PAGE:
In Sacramento the Fresh & Easy grocery stores are closing, reports the September 11, 2013 Sacramento Bee article by Dale Kasler, "Fresh & Easy closing Sacramento grocery stores." One of those five Sacramento stores closing is the store near Watt and El Camino Avenues. It's only a block from Wal-Mart and a block from a unionized supermarket. Some customers just don't like self-service food markets, especially older customers who are visually impaired, not used to working with machines, don't much carry cash, or those who really need someone to check out the food, bag it, and allow them to use debit/credit cards or other food purchase cards.
Either the machine is too difficult to manage, you can't see the figures, you're having trouble sliding a paper bill into the machine, it's not registering the bar code, or for those not using computers often, the self-service digital works scares the daylights out of you, especially when you slide a piece of fruit on the glass and nothing happens -- or the machine chews up your money and doesn't give you change. But other factors could play in as to why consumers like shopping in big stores for food. See, "Competing With Big Box Stores - Tips For Retail Competition."
Could it be a past association that food is priced right in a large food store, but higher in a small store that people associated with the 1950s mom and pop food stores? Or do people associate bigger stores with fresher food than small groceries?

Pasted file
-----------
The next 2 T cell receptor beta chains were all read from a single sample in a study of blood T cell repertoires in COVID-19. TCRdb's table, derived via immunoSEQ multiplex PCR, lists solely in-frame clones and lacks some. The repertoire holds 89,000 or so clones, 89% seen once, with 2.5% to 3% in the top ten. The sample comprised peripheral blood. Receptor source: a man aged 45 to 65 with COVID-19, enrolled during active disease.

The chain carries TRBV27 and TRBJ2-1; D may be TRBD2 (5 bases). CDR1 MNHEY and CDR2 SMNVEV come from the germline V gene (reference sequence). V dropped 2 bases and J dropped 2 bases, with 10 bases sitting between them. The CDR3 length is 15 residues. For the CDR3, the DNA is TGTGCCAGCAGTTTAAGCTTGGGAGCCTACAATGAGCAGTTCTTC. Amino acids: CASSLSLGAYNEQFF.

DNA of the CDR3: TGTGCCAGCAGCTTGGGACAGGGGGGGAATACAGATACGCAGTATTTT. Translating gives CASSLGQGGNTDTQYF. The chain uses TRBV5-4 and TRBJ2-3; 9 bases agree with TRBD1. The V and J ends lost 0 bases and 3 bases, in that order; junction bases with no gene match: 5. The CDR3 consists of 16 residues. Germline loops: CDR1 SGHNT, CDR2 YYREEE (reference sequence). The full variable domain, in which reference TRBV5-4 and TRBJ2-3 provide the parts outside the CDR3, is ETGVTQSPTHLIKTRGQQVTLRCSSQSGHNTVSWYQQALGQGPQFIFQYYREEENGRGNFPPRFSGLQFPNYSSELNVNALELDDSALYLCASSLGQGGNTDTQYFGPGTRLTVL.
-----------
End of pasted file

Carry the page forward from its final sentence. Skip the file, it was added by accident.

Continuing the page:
What's missing in the Arden Arcade neighborhood between Marconi and El Camino Avenues is a store selling all organic produce and similar grocery items to cater to the large numbers of senior citizens who walk from the many senior apartments in the area to the grocery stores. Many of the customers used walkers, and what seniors don't like about stores that only offer self-service, is you have to become adept at operating the self-service check-out stands, not an easy task for those who are not used to digital technology, putting cash into machines instead of paying with debit or credit cards, or having too few organic vegetables and fruits from which to choose.
The store did have some organic produce, but very little diversity, and the the abundance of Sacramento Natural Foods Coop in midtown. What the neighborhood needs are more organic food markets. Arden Arcade has an abundance of ethnic markets along Fulton Street to cater to the area's various ethnic groups. But what the neighborhood lacks are stores selling a wide enough variety of organic produce, fresh produce, not the sometimes moldy organic strawberries you find in some of the other food markets carrying organic fresh fruit.
Customers may want more organic food choices
As for the Fresh & Easy store, the area's seniors who frequent the Country Club Mall across El Camino from Fresh & Easy, are sad to see some of the best shopping stores moving. For example, Bed, Bath and Beyond and Ross, favorite stores of the area's seniors, are moving to the Town & Country shopping mall in early November, 2013. That means the nondrivers, including the seniors will have to spend bus fare to get to the other shopping center to shop at their favorite stores.
There aren't enough sidewalks for pedestrians to walk to the shopping centers between Watt and Fulton along Marconi. First the Tower Bookstore moved away, where writers and publishers used to gather for monthly meetings, replaced by Goodwill, and now, another vacant space. Why isn't the neighborhood sporting a food market that sells organic foods, bulk grains, and other similar foods?